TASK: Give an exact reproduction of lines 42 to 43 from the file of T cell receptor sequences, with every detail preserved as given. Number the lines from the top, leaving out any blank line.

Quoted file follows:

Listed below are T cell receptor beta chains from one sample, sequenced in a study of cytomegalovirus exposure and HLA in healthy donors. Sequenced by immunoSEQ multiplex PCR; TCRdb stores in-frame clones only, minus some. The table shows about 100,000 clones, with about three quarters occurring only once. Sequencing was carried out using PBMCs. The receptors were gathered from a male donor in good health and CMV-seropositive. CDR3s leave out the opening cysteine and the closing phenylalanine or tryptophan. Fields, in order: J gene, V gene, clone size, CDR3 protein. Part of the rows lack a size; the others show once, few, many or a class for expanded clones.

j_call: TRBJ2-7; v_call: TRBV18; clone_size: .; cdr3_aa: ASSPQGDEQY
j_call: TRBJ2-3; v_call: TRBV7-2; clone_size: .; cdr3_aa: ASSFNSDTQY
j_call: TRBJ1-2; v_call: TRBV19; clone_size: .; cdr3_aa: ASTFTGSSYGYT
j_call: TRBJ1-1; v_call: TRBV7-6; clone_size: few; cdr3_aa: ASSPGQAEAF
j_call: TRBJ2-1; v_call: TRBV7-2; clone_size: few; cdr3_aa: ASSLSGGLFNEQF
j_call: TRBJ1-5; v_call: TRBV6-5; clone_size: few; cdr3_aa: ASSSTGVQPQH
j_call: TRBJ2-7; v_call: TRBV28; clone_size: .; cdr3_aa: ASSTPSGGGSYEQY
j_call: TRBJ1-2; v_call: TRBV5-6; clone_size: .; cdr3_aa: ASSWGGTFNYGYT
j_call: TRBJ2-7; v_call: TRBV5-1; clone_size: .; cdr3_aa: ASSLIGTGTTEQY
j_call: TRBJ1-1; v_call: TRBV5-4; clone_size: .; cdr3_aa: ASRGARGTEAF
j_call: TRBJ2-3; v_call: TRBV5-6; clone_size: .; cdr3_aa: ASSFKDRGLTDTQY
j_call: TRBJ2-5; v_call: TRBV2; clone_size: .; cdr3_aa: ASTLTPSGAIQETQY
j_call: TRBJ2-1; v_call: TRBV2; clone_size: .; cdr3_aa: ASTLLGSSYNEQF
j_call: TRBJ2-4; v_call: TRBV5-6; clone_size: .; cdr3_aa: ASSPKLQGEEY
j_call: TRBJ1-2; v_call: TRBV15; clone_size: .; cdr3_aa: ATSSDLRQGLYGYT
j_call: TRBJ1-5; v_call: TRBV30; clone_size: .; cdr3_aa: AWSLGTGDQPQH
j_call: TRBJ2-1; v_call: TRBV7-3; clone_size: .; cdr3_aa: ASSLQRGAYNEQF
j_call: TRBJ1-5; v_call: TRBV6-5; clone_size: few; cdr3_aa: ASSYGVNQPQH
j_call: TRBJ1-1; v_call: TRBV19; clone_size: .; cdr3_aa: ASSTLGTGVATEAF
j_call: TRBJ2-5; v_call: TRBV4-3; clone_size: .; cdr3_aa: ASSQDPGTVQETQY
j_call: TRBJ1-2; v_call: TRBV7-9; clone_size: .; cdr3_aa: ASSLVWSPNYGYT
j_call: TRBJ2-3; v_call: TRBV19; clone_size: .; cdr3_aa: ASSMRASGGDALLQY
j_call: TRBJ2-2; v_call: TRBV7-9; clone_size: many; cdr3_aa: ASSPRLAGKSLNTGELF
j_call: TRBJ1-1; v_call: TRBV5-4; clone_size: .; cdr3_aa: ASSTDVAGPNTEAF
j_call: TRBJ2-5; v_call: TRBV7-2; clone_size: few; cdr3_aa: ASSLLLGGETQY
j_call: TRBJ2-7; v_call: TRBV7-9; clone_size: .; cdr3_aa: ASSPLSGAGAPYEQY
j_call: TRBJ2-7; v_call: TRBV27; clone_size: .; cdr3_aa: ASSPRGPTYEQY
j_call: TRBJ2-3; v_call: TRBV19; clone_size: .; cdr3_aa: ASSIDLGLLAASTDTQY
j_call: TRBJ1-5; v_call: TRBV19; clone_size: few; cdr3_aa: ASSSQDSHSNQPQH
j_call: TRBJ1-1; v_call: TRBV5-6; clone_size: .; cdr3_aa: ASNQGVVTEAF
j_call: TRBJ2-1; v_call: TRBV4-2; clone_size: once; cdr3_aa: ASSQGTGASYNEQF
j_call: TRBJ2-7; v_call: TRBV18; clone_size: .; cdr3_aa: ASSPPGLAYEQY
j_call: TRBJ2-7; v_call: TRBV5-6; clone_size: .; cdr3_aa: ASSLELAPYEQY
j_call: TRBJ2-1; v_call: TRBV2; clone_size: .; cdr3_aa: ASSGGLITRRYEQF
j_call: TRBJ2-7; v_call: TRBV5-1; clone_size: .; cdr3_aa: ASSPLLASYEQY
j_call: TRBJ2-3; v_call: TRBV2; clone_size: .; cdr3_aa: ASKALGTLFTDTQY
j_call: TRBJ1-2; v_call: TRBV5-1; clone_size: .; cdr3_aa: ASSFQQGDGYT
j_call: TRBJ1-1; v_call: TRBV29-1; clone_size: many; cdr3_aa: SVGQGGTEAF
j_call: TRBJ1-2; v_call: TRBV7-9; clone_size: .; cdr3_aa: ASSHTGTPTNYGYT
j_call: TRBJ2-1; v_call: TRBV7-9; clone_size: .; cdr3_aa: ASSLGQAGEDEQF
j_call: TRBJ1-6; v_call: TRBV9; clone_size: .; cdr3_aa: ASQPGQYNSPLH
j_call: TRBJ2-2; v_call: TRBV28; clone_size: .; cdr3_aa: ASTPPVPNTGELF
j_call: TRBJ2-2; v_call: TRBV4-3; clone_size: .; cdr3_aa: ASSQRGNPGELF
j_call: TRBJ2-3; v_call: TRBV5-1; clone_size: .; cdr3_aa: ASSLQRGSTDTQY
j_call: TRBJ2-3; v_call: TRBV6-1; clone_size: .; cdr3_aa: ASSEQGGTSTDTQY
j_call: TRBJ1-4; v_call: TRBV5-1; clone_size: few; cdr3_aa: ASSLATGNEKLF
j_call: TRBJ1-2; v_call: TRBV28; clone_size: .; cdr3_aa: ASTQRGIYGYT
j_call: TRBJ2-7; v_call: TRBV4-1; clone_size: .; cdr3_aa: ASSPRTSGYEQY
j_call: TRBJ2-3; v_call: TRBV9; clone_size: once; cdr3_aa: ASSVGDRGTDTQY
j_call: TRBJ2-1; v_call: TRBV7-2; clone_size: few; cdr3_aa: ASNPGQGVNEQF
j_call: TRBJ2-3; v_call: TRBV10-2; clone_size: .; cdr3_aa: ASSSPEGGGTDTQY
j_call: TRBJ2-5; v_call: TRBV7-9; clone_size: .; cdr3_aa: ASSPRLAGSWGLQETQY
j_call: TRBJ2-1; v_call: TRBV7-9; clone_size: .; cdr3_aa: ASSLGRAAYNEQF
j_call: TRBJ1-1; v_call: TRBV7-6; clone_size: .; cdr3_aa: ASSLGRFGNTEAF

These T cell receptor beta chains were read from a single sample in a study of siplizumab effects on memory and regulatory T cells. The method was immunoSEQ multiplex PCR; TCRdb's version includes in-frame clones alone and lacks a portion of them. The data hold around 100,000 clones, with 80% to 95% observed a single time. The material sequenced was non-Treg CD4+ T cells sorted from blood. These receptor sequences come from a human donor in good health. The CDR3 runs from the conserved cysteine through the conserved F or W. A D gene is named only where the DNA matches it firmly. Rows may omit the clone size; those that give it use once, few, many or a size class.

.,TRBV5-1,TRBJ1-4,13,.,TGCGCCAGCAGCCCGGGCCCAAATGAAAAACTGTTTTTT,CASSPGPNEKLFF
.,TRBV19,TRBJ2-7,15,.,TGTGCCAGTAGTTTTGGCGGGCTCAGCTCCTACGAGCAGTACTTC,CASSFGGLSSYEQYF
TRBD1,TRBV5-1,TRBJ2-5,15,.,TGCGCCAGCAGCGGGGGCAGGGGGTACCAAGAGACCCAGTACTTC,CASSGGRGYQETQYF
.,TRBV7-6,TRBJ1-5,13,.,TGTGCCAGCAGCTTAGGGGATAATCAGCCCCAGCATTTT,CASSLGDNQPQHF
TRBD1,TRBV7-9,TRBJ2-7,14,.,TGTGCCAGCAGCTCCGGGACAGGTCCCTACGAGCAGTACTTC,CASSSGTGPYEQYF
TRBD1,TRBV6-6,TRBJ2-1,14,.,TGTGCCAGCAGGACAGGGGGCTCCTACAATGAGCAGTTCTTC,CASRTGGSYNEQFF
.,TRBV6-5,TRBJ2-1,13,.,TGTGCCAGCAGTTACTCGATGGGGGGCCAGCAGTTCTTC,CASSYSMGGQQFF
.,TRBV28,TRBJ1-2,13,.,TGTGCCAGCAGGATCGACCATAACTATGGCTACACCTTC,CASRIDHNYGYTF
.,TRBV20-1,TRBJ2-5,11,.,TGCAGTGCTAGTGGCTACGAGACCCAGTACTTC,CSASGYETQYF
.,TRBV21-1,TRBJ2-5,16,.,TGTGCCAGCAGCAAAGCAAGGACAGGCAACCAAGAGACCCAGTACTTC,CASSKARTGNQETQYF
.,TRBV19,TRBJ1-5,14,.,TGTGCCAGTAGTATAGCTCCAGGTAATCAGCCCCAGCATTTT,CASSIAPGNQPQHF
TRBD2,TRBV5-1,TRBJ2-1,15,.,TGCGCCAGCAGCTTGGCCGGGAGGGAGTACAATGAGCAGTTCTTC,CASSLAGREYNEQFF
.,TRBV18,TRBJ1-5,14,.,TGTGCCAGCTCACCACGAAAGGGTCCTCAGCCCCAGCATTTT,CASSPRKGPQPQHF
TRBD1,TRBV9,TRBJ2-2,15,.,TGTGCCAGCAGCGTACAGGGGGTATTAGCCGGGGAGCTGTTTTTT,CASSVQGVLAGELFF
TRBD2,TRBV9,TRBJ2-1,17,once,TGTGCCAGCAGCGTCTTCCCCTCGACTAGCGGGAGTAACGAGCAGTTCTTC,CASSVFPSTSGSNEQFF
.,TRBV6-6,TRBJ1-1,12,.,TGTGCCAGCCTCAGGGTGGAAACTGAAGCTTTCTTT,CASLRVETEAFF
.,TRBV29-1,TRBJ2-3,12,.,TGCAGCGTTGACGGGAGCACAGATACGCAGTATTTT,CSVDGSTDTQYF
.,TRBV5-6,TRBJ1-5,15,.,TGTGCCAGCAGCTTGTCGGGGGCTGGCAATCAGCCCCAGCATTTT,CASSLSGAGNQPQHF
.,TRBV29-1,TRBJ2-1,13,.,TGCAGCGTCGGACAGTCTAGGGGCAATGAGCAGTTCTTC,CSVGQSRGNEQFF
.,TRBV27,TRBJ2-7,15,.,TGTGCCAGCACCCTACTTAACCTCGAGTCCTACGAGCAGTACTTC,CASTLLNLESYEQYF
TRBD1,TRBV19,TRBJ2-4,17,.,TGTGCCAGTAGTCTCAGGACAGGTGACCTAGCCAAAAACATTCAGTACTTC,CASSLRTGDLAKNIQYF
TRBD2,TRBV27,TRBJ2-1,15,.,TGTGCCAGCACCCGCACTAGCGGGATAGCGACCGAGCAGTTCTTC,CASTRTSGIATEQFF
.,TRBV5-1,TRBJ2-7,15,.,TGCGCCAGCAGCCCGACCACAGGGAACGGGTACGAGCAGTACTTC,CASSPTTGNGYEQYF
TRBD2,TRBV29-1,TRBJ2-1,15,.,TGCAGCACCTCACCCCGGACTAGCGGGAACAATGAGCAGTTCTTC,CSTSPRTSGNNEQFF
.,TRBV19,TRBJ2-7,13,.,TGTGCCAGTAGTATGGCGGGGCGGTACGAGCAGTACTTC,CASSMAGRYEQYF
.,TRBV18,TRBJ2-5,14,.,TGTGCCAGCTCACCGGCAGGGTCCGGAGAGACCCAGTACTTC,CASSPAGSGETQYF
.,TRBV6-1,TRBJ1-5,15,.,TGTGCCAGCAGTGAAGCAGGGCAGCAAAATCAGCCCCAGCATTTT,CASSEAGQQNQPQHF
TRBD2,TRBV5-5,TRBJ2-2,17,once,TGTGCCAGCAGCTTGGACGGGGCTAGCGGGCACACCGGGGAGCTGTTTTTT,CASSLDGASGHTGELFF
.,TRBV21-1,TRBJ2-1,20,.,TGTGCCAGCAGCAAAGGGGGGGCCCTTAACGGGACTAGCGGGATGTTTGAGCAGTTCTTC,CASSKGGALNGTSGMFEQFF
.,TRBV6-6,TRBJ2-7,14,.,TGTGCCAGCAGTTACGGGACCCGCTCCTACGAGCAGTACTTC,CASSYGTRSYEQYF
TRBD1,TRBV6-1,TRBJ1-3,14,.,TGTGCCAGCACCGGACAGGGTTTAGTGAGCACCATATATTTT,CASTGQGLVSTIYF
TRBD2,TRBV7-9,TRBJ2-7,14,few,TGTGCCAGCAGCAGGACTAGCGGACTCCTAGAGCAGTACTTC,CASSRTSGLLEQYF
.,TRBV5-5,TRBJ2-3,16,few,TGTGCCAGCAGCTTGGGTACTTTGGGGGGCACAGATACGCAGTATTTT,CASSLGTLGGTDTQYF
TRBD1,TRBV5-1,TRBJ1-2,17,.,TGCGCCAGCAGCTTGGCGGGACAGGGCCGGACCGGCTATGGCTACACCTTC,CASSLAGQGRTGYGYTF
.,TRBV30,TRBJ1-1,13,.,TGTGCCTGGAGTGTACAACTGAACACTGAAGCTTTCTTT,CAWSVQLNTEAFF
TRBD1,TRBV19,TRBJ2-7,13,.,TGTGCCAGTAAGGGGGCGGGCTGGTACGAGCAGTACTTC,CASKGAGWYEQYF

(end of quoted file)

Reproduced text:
j_call: TRBJ1-6; v_call: TRBV9; clone_size: .; cdr3_aa: ASQPGQYNSPLH
j_call: TRBJ2-2; v_call: TRBV28; clone_size: .; cdr3_aa: ASTPPVPNTGELF